You Never Forget the First Time Your Son Makes You Dinner
Tonight I came home and listened to my youngest son, 9-year-old Mr. T, tell me he how he is now on the flag football team. However, his brother, 12-year-old Mr. O, was quieter about his day.
Yes, it was good. Yes, he finished all his homework, but can you sign this paper for me?
I could do that. As fried as my brain was, I didn't know if I could do much else, but I could do that.
I also drank three cans of my equivalent of hard liquor, Coke Zero, mentally mulled over my to-do list, and found myself wishing I could watch the Godfather.
Mr. O brought me back to reality. "How was your day, mom?" he asked.
I regaled him with tales of my inadvertent three-mile walk to work. After waiting 20 minutes at a bus stop and seeing no bus, my trying-to-be-eco-friendly behind got fed up and decided to hoof it. Hot, sweaty messness.
And then I went into my room. I needed some hibernation time--men aren't the only one who need to go into a cave sometimes. I ended up talking--because chatting online is talking, right?--with a friend I've known for 21 years.
I didn't even notice that neither of my sons had asked me about food. Indeed, not one peep of "I'm hungry. What's for dinner?" at all. Usually that's on repeat until the food arrives on the table. But I was so distracted, I didn't notice. And I wasn't particularly hungry anyway.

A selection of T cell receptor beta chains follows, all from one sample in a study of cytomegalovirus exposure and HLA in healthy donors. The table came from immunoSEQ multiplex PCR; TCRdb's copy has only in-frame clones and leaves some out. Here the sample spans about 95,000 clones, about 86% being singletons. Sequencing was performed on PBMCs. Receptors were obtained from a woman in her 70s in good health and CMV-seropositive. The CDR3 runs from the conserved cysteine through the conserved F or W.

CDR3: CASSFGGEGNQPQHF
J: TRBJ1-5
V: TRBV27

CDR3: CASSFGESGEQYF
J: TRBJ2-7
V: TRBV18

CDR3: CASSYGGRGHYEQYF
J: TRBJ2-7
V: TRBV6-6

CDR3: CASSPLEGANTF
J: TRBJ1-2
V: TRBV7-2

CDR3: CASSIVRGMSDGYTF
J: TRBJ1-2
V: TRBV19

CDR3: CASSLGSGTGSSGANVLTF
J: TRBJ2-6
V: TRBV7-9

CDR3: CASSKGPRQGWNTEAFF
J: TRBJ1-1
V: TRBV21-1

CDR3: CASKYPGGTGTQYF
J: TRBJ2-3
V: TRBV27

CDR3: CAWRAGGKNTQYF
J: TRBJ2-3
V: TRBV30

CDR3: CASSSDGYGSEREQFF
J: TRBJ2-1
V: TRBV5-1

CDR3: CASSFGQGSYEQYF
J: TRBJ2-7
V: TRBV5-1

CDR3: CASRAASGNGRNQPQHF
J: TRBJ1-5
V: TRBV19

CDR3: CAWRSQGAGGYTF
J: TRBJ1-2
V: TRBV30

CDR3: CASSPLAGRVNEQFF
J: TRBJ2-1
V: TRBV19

At least, I wasn't until my son, shyly holding a plate of food, arrived in my room. He'd made dinner: pasta, salad, and steamed broccoli.
And it was really good. I teased him that he was going to ditch his dreams of being a marine biologist in favor of opening a fancy restaurant. And then I gave him a long hug. Squeezed him extra tight.
I got a little teary-eyed--what a moment of pure love and sweetness. I've fed him his whole life, and here he, is learning to fly free. And that's the way it should be.